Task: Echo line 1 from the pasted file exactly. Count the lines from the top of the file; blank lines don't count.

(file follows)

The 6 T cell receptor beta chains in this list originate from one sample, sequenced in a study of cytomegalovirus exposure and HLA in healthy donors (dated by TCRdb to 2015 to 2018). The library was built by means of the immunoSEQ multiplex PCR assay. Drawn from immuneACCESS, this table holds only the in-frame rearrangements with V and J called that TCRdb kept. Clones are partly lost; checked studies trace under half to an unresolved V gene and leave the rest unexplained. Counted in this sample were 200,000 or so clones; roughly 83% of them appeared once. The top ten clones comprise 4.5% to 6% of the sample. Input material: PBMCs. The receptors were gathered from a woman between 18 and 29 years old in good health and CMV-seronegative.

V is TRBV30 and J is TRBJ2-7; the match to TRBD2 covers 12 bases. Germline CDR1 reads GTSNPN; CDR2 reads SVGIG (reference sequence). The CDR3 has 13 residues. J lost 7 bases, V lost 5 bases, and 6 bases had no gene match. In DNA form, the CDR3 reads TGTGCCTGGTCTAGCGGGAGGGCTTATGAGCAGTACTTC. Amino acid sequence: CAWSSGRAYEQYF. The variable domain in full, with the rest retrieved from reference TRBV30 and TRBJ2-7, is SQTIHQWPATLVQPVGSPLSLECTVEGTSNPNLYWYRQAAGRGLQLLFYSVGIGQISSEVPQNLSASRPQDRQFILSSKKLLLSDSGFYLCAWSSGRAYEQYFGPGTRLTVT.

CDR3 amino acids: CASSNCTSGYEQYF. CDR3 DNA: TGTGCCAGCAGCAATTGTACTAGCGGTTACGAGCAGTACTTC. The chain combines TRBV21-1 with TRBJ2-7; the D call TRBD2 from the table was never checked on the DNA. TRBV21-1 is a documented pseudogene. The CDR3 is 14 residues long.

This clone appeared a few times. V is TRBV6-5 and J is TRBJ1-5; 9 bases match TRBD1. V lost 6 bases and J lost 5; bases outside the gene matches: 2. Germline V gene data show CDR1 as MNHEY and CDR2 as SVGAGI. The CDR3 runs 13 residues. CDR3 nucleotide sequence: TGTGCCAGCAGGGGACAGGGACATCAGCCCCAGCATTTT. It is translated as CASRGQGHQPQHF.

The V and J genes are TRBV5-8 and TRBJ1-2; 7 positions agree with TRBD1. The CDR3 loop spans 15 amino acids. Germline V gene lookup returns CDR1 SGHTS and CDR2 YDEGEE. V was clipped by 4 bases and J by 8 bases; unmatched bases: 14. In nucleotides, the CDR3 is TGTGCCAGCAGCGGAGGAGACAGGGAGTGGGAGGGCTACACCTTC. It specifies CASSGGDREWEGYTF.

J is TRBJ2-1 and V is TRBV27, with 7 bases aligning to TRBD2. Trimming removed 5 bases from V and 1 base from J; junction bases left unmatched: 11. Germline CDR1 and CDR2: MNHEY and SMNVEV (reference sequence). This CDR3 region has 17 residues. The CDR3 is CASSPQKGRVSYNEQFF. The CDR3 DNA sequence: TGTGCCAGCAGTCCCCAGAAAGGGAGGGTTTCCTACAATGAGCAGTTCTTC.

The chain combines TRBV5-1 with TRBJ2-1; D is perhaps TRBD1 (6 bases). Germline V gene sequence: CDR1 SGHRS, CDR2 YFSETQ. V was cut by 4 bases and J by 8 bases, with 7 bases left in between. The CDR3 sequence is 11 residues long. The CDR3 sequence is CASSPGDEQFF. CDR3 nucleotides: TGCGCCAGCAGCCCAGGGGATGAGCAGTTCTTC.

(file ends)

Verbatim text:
The 6 T cell receptor beta chains in this list originate from one sample, sequenced in a study of cytomegalovirus exposure and HLA in healthy donors (dated by TCRdb to 2015 to 2018). The library was built by means of the immunoSEQ multiplex PCR assay. Drawn from immuneACCESS, this table holds only the in-frame rearrangements with V and J called that TCRdb kept. Clones are partly lost; checked studies trace under half to an unresolved V gene and leave the rest unexplained. Counted in this sample were 200,000 or so clones; roughly 83% of them appeared once. The top ten clones comprise 4.5% to 6% of the sample. Input material: PBMCs. The receptors were gathered from a woman between 18 and 29 years old in good health and CMV-seronegative.